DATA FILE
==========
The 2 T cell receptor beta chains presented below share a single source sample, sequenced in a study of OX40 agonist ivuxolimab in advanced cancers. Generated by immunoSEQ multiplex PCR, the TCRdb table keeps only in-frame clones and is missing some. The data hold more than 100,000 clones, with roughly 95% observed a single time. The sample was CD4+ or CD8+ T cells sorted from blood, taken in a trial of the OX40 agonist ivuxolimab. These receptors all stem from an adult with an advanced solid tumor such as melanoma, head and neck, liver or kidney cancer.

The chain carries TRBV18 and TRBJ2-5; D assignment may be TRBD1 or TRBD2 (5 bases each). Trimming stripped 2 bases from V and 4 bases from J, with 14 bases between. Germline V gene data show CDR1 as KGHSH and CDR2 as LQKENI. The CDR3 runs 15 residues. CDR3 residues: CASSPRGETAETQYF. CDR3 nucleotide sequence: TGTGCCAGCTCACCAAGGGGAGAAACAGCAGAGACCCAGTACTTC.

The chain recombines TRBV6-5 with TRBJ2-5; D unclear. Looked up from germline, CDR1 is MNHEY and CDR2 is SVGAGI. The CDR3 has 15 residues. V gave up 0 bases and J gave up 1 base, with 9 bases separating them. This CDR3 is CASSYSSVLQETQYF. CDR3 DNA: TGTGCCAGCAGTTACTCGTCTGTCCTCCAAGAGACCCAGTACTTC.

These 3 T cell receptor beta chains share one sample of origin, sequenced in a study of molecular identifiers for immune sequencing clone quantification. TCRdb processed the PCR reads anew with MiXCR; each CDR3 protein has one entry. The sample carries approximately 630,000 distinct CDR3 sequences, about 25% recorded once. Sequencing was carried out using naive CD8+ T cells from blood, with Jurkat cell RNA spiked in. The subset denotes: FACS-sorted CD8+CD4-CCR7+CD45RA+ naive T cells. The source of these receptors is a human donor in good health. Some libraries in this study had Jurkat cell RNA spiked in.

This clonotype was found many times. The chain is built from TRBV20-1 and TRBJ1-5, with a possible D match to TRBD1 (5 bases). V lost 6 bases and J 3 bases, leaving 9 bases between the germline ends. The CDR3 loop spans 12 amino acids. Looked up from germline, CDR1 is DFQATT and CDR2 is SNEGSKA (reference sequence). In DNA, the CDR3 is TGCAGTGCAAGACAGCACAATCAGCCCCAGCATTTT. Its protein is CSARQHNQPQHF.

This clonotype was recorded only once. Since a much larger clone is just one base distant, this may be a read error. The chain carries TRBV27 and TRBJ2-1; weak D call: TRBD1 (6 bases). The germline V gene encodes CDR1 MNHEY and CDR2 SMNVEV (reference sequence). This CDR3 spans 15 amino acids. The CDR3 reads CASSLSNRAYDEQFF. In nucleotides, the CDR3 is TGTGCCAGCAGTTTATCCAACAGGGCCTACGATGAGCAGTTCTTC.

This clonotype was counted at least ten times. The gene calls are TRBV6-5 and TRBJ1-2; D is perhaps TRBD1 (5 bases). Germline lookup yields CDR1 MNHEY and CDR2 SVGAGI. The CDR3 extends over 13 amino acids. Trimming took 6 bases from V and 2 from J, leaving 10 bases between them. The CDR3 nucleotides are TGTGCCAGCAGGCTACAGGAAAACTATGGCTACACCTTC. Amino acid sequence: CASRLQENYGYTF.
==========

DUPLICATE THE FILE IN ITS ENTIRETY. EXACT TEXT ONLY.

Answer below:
The 2 T cell receptor beta chains presented below share a single source sample, sequenced in a study of OX40 agonist ivuxolimab in advanced cancers. Generated by immunoSEQ multiplex PCR, the TCRdb table keeps only in-frame clones and is missing some. The data hold more than 100,000 clones, with roughly 95% observed a single time. The sample was CD4+ or CD8+ T cells sorted from blood, taken in a trial of the OX40 agonist ivuxolimab. These receptors all stem from an adult with an advanced solid tumor such as melanoma, head and neck, liver or kidney cancer.

The chain carries TRBV18 and TRBJ2-5; D assignment may be TRBD1 or TRBD2 (5 bases each). Trimming stripped 2 bases from V and 4 bases from J, with 14 bases between. Germline V gene data show CDR1 as KGHSH and CDR2 as LQKENI. The CDR3 runs 15 residues. CDR3 residues: CASSPRGETAETQYF. CDR3 nucleotide sequence: TGTGCCAGCTCACCAAGGGGAGAAACAGCAGAGACCCAGTACTTC.

The chain recombines TRBV6-5 with TRBJ2-5; D unclear. Looked up from germline, CDR1 is MNHEY and CDR2 is SVGAGI. The CDR3 has 15 residues. V gave up 0 bases and J gave up 1 base, with 9 bases separating them. This CDR3 is CASSYSSVLQETQYF. CDR3 DNA: TGTGCCAGCAGTTACTCGTCTGTCCTCCAAGAGACCCAGTACTTC.

These 3 T cell receptor beta chains share one sample of origin, sequenced in a study of molecular identifiers for immune sequencing clone quantification. TCRdb processed the PCR reads anew with MiXCR; each CDR3 protein has one entry. The sample carries approximately 630,000 distinct CDR3 sequences, about 25% recorded once. Sequencing was carried out using naive CD8+ T cells from blood, with Jurkat cell RNA spiked in. The subset denotes: FACS-sorted CD8+CD4-CCR7+CD45RA+ naive T cells. The source of these receptors is a human donor in good health. Some libraries in this study had Jurkat cell RNA spiked in.

This clonotype was found many times. The chain is built from TRBV20-1 and TRBJ1-5, with a possible D match to TRBD1 (5 bases). V lost 6 bases and J 3 bases, leaving 9 bases between the germline ends. The CDR3 loop spans 12 amino acids. Looked up from germline, CDR1 is DFQATT and CDR2 is SNEGSKA (reference sequence). In DNA, the CDR3 is TGCAGTGCAAGACAGCACAATCAGCCCCAGCATTTT. Its protein is CSARQHNQPQHF.

This clonotype was recorded only once. Since a much larger clone is just one base distant, this may be a read error. The chain carries TRBV27 and TRBJ2-1; weak D call: TRBD1 (6 bases). The germline V gene encodes CDR1 MNHEY and CDR2 SMNVEV (reference sequence). This CDR3 spans 15 amino acids. The CDR3 reads CASSLSNRAYDEQFF. In nucleotides, the CDR3 is TGTGCCAGCAGTTTATCCAACAGGGCCTACGATGAGCAGTTCTTC.

This clonotype was counted at least ten times. The gene calls are TRBV6-5 and TRBJ1-2; D is perhaps TRBD1 (5 bases). Germline lookup yields CDR1 MNHEY and CDR2 SVGAGI. The CDR3 extends over 13 amino acids. Trimming took 6 bases from V and 2 from J, leaving 10 bases between them. The CDR3 nucleotides are TGTGCCAGCAGGCTACAGGAAAACTATGGCTACACCTTC. Amino acid sequence: CASRLQENYGYTF.